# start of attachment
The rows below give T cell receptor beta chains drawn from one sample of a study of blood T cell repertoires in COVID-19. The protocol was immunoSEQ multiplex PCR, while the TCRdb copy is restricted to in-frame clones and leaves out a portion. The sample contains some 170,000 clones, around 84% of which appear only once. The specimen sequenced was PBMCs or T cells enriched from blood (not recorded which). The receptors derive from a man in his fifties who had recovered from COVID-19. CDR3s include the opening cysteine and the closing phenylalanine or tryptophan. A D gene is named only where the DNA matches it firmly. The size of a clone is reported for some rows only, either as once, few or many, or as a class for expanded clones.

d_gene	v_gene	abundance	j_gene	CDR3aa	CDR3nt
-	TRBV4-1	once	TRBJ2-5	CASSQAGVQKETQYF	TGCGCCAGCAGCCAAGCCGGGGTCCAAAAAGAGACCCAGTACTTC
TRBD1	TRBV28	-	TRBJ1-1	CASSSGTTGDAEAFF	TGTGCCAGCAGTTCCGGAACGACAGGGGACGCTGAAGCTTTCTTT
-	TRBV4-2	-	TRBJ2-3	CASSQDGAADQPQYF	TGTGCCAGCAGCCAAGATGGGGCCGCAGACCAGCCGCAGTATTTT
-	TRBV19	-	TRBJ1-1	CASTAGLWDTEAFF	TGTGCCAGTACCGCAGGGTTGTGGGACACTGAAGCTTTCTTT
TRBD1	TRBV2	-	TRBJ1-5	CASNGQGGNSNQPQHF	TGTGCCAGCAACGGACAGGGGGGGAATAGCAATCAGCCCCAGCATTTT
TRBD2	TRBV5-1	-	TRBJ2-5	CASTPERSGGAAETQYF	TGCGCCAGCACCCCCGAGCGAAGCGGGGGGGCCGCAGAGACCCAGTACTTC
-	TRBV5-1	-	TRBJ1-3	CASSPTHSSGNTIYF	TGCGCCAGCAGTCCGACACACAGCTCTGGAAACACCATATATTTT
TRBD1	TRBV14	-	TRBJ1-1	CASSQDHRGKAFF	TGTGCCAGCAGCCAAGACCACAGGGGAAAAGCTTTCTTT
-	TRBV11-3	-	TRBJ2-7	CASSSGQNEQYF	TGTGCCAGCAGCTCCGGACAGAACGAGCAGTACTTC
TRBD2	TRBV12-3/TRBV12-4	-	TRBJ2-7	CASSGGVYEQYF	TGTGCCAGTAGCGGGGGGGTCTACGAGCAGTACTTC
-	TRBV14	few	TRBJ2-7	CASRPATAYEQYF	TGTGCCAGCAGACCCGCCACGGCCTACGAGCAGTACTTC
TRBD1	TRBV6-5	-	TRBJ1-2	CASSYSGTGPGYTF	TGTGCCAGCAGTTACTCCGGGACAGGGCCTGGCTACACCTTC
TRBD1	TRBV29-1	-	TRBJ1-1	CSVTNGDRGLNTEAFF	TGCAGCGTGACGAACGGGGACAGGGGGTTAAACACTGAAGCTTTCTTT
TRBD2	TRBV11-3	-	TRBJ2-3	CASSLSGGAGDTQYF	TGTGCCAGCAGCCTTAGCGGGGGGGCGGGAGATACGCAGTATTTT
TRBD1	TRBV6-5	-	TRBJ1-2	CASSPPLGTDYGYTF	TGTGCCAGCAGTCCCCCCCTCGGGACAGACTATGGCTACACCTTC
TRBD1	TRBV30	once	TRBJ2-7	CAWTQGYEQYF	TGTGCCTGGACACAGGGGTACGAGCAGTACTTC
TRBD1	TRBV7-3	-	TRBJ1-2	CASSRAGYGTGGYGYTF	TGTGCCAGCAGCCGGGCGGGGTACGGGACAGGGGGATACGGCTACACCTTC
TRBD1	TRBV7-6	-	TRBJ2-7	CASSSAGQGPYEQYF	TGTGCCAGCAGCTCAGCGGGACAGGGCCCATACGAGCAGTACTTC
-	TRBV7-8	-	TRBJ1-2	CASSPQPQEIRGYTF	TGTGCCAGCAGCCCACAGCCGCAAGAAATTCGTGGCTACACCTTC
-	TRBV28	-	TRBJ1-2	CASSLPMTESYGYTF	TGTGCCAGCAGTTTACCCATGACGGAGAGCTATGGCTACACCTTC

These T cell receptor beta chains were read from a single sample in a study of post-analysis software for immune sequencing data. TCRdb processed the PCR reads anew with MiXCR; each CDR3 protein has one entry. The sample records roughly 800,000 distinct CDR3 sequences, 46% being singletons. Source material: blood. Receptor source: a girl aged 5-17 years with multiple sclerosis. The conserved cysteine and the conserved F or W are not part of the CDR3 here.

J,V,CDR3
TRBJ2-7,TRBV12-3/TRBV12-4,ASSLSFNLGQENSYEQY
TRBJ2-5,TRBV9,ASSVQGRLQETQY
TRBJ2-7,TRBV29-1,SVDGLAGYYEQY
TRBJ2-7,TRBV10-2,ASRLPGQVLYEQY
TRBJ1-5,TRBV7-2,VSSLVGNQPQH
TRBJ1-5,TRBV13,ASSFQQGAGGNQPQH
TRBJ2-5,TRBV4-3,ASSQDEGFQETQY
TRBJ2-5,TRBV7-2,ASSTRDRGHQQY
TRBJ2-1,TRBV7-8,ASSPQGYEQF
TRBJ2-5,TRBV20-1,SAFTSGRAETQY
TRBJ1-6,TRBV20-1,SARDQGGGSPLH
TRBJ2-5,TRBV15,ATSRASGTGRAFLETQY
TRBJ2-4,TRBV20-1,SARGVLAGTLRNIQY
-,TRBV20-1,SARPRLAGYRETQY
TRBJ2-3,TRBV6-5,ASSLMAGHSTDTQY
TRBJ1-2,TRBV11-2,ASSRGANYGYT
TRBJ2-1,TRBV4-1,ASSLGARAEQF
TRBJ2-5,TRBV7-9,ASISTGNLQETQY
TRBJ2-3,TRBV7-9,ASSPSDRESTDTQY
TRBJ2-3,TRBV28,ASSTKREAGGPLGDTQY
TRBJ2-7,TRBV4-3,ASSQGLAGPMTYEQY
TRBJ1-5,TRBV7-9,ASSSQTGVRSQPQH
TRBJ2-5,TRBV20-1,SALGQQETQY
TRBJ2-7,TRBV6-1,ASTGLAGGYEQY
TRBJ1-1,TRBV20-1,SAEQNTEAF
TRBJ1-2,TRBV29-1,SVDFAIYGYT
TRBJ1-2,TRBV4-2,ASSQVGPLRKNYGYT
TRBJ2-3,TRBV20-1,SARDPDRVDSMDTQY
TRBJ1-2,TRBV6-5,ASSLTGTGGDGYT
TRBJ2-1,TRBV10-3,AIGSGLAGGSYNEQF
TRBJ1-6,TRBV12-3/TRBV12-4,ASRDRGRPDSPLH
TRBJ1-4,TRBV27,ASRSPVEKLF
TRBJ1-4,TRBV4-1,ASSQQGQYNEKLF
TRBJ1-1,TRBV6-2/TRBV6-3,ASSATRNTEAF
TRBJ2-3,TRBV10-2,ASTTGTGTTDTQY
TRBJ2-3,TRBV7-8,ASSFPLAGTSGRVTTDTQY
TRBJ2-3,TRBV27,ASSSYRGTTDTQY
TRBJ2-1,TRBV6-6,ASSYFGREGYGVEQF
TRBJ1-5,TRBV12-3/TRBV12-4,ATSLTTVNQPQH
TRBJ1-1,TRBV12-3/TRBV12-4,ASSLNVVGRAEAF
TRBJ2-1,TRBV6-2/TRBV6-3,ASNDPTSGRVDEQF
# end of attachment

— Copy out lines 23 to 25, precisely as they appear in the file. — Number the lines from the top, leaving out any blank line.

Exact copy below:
These T cell receptor beta chains were read from a single sample in a study of post-analysis software for immune sequencing data. TCRdb processed the PCR reads anew with MiXCR; each CDR3 protein has one entry. The sample records roughly 800,000 distinct CDR3 sequences, 46% being singletons. Source material: blood. Receptor source: a girl aged 5-17 years with multiple sclerosis. The conserved cysteine and the conserved F or W are not part of the CDR3 here.

J,V,CDR3
TRBJ2-7,TRBV12-3/TRBV12-4,ASSLSFNLGQENSYEQY